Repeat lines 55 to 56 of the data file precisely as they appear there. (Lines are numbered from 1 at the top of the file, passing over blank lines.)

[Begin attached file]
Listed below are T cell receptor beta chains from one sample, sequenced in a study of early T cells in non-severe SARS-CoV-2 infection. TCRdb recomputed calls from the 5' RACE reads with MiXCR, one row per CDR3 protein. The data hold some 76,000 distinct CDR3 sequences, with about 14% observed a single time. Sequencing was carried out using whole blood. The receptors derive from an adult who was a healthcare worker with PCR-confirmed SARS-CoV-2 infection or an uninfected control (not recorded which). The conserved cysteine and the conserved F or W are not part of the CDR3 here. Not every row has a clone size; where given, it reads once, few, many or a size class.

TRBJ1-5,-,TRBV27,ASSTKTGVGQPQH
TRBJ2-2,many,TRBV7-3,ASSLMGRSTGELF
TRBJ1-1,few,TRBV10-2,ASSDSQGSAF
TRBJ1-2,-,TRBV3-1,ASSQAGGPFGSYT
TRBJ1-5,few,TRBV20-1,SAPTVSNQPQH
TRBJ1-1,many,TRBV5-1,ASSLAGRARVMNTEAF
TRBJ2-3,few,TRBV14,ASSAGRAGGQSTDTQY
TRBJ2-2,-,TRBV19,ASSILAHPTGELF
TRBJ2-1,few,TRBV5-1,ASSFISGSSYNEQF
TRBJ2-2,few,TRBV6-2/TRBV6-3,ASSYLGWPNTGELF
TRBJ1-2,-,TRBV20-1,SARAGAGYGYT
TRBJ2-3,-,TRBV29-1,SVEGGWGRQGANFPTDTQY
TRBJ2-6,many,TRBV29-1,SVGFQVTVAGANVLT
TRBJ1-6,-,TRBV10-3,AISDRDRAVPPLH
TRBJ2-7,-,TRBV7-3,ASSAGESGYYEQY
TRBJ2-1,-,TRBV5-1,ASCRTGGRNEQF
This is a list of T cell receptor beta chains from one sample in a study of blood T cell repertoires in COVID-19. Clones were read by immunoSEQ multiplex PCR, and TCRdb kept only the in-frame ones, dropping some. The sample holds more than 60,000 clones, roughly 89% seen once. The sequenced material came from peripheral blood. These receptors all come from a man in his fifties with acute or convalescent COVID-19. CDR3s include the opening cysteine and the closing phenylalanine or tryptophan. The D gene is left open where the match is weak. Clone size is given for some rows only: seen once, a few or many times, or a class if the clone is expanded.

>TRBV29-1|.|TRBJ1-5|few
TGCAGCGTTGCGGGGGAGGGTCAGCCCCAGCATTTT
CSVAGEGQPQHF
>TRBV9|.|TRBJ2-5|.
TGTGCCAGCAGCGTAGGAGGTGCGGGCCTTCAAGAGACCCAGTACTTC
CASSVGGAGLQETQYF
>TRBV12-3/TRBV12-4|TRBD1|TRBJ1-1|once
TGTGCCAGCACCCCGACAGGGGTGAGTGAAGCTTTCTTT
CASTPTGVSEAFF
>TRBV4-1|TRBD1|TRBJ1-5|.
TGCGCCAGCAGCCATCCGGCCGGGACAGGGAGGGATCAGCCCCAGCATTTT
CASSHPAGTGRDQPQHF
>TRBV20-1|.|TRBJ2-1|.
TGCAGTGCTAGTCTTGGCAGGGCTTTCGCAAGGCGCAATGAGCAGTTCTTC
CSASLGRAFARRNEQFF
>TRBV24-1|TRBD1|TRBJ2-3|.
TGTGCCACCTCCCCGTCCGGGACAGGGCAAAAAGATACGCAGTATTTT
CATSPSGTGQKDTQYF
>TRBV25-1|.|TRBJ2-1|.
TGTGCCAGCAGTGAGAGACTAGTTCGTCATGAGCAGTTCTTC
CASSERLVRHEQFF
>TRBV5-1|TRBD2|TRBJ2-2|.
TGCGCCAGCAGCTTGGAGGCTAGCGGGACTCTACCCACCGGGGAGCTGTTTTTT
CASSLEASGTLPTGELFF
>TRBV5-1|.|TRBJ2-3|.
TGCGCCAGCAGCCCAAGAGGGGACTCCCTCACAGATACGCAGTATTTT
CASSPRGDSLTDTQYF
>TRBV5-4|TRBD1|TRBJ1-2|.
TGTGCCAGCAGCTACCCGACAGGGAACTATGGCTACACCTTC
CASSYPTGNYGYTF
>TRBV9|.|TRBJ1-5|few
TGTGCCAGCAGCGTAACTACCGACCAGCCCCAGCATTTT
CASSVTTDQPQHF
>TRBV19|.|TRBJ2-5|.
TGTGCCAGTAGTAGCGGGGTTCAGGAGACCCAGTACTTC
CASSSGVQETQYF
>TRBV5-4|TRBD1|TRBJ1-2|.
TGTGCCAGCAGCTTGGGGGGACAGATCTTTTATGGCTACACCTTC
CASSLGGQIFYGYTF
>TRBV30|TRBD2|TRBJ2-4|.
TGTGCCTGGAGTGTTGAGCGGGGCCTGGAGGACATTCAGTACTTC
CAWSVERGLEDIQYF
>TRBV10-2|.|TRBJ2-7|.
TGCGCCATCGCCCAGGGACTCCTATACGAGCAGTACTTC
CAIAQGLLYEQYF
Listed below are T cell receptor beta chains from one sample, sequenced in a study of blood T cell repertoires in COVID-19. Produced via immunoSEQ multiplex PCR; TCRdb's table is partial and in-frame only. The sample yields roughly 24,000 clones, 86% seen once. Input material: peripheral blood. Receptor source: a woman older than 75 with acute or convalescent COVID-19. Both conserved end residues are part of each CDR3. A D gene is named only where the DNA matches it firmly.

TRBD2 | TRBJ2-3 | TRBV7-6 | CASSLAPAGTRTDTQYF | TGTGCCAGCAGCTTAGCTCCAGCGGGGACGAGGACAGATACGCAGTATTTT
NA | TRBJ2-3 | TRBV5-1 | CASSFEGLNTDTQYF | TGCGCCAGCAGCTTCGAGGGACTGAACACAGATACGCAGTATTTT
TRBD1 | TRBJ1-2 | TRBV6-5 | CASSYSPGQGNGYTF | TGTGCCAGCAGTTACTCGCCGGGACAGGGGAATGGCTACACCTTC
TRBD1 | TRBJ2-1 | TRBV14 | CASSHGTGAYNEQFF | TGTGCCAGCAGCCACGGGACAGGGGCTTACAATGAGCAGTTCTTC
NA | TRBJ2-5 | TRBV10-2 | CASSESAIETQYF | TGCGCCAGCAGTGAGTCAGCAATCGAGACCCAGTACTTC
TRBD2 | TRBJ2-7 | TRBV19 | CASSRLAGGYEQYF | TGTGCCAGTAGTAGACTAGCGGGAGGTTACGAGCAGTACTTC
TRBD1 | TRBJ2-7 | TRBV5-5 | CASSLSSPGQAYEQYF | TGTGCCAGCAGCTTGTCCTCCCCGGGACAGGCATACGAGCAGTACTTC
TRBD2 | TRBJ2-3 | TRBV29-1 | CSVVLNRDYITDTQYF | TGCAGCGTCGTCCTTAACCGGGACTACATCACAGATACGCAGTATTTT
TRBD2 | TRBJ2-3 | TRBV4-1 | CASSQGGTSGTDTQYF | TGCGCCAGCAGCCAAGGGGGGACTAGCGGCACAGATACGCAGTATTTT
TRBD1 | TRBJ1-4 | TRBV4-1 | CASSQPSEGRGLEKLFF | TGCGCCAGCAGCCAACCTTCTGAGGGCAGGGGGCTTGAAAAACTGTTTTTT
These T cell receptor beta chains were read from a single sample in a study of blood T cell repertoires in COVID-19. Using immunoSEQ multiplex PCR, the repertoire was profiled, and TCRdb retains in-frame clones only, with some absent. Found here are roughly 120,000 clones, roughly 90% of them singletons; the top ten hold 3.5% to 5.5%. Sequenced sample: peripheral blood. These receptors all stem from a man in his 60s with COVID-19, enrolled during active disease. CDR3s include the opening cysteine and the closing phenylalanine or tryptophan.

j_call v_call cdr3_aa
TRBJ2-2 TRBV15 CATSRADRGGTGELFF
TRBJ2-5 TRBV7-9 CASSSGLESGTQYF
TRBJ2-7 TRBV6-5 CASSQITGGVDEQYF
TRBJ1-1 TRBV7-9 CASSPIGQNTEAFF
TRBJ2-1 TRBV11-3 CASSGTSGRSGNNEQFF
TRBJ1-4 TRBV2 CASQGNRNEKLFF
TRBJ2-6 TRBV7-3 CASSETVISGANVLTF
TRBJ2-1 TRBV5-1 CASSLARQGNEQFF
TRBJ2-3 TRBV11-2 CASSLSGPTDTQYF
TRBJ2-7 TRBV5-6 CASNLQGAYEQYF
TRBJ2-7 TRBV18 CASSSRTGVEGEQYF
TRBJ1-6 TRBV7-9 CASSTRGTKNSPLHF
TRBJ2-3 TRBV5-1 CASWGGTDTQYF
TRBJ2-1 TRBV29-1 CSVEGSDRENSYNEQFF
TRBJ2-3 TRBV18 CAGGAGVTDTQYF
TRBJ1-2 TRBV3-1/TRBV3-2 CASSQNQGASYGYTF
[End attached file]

>TRBV5-4|TRBD1|TRBJ1-2|.
TGTGCCAGCAGCTTGGGGGGACAGATCTTTTATGGCTACACCTTC